Browsing, mailing, gaming, each of these activities drains your smartphone’s battery. A thriving secondary market exists in portable chargers, smart-charging stations and battery cases, but that’s not really an ideal solution. Lenovo’s P780 is a great mid-range phone that has been optimized to keep going for much longer, so that you can actually use all the great features that come with your phone, instead of turning every function off so that the phone doesn’t switch off before you get home.

In terms of hardware, the 5-inch phone isn’t exceptional, but that’s not the point. Phones have reached a point of diminishing returns in hardware, and if you’re using the phone for checking maps, social networks, and games like Angry Birds instead of the few processor-intensive games out there, then you won’t be even remotely disappointed with the performance of the P780.

It has a quad-core 1.2 GHz processor and 1 GB of RAM, and 4 GB of internal storage along with support for a microSD card. The internal storage could be bigger considering the price, but it’s not a deal-breaker. The 8 MP camera on the back is actually really good; it’s not in the same league as some of the new flagship phones, but it focuses and takes pictures quickly, and the images are clear.

The 720x1,280p screen is bright, with good contrast levels—reading on this handset never caused discomfort, even with small text. It’s a dual-SIM phone, which has proven popular in India. But the biggest draw is the 4000mAh battery.

The rate at which I normally use my phone, I need to fully charge it every night and then top it up for a while around 3-4pm. This has been the case with most handsets. With the P780, even 48 hours after the phone was fully charged, the battery was at 24%.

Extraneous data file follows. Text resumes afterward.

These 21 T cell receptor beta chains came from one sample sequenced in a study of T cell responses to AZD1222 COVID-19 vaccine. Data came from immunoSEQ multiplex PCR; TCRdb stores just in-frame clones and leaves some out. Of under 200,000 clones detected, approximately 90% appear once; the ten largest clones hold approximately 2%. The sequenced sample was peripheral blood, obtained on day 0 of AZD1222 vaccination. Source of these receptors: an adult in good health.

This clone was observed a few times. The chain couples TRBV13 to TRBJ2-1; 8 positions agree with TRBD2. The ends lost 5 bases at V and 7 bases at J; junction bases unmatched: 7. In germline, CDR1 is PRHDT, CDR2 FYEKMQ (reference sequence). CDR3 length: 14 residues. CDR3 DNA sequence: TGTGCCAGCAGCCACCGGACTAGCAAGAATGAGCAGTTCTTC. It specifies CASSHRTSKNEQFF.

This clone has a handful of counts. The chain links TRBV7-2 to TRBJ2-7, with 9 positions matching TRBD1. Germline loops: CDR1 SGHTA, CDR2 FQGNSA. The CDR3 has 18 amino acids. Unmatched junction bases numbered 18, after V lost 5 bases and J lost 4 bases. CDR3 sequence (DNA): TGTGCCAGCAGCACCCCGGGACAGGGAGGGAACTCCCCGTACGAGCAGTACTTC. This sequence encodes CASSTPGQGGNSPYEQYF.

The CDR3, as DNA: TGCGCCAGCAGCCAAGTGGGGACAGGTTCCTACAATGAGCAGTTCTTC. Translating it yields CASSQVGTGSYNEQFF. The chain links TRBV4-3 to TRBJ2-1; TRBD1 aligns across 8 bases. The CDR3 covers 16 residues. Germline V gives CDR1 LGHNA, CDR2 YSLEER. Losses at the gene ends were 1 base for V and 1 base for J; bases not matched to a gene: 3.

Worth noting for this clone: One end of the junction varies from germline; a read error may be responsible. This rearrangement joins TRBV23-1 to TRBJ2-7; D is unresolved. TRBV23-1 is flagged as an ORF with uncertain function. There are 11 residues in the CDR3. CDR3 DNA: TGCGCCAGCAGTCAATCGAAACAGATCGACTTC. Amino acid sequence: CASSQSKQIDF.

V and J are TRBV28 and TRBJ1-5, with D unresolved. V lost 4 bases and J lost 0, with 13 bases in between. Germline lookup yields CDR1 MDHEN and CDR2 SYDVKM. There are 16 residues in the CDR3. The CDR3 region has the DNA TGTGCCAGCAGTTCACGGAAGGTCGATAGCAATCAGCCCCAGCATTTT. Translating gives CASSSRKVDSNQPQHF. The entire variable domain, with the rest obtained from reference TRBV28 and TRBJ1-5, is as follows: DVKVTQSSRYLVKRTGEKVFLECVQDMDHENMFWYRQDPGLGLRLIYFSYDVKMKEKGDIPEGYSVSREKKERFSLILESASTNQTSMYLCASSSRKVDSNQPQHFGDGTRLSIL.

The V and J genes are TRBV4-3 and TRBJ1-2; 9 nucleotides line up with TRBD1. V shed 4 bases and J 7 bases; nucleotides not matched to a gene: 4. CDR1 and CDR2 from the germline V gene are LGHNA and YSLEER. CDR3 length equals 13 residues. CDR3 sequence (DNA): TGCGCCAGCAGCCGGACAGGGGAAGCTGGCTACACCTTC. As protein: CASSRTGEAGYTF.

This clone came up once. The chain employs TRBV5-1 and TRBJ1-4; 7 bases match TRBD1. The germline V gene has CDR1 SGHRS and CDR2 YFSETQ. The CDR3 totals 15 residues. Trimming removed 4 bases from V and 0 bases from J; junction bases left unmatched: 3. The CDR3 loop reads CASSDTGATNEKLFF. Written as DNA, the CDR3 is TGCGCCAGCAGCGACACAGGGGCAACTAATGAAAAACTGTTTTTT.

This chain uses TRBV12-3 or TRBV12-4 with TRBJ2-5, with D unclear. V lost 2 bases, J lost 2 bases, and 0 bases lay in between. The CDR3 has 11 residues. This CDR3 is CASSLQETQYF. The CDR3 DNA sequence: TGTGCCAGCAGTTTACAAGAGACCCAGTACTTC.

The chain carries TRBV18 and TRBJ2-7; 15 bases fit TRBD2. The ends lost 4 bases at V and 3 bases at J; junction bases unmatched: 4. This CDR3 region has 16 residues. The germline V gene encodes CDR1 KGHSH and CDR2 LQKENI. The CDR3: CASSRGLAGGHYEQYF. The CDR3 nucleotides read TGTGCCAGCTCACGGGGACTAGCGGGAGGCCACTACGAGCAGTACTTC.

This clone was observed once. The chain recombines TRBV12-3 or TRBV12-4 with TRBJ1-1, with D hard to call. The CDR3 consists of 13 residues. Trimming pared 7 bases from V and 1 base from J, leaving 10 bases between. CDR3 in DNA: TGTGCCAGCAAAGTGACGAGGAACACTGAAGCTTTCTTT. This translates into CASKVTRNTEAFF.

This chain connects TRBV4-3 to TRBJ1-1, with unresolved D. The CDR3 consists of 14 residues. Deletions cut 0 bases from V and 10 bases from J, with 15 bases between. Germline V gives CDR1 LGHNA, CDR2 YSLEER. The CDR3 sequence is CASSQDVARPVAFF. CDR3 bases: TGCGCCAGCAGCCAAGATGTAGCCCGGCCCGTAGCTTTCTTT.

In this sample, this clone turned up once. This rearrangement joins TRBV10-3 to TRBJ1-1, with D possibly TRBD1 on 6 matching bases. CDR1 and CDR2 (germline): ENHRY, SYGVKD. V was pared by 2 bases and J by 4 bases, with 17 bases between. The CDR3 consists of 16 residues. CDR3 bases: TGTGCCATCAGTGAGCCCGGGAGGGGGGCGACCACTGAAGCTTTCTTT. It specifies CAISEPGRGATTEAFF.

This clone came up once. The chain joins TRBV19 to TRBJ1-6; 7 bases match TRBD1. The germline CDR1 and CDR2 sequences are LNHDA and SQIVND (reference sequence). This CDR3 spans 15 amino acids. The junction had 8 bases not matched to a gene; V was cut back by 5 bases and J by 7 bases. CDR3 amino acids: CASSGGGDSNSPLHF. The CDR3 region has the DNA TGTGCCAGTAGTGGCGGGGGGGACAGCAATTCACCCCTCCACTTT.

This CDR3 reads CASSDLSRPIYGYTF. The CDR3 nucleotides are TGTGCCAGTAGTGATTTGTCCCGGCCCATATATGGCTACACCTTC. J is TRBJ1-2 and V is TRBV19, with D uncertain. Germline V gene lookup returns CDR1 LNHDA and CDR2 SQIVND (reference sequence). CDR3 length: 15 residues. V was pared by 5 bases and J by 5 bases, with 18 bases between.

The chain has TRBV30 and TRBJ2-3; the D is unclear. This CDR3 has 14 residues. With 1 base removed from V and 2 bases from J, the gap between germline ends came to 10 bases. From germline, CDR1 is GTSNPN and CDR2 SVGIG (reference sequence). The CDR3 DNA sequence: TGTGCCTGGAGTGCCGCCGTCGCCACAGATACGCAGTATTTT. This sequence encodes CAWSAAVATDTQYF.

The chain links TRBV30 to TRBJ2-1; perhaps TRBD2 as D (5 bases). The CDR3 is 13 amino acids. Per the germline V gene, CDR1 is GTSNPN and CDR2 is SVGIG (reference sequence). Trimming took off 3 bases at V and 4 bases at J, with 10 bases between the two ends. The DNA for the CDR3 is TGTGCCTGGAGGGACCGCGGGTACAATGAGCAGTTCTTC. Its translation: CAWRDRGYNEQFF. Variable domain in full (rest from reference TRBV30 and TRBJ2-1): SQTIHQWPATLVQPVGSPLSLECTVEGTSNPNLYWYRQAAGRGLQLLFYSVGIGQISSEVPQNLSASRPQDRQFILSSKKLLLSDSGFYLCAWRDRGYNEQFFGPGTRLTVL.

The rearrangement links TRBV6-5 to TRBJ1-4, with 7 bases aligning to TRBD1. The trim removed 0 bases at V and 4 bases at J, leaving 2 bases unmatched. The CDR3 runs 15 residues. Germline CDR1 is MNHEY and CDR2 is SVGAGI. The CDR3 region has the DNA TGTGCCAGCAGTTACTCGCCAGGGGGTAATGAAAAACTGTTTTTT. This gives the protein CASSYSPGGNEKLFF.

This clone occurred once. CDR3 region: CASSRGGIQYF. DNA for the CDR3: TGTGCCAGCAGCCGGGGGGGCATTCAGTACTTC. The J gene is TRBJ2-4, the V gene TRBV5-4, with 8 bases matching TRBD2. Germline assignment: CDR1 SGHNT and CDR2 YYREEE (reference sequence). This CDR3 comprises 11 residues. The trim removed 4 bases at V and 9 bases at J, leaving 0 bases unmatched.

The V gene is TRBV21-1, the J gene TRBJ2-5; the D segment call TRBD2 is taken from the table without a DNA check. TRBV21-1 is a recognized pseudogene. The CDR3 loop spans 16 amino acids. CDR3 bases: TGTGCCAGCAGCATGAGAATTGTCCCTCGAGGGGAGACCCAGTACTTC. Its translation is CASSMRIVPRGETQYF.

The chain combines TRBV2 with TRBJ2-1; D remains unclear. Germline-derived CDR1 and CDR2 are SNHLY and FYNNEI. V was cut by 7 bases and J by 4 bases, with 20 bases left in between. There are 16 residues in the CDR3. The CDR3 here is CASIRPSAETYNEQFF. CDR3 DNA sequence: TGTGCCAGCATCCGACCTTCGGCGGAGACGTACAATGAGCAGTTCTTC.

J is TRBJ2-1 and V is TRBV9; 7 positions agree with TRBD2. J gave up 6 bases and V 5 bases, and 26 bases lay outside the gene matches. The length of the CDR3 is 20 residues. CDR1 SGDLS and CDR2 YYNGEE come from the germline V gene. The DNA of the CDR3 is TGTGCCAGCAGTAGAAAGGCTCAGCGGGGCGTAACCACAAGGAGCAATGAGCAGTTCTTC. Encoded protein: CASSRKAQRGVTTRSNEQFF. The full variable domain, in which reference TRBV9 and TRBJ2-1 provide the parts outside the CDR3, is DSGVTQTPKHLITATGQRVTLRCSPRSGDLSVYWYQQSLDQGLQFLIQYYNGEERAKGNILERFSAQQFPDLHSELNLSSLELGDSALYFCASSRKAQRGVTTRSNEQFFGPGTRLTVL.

In fact, the phone ships with a USB on-the-go cable, which converts the charging slot into a full-sized USB port, which you can use to charge up a second device. Say you’ve got a phone number saved on another phone, and it’s switched off because the battery ran out? With the P780, you can have the second phone up and running again.

While the phone is pretty amazing because you can finally use things like the GPS and Bluetooth without the battery running out in the middle of things, there are a few drawbacks too.

For one thing, the big battery means that you have a thick, heavy phone. It’s still a modern smartphone, and it isn’t actually uncomfortable, but at 176g, it gives competition to Sony Xperia Z1, which has a 20.7 MP camera, and to Samsung Galaxy Note 3, whose screen is almost an inch larger, and both phones also have a great battery life (admittedly, less than the P780).

The other problem is Lenovo’s Android skin—while it does add a lot of helpful features, including inbuilt power and performance management tools, it isn’t one of the best-looking implementations around. Thankfully, with Android, that’s easy to change.

Overall, the P780 is a very competent phone, that becomes really interesting when you take the battery life into account, and at 18,799, it’s a great buy.

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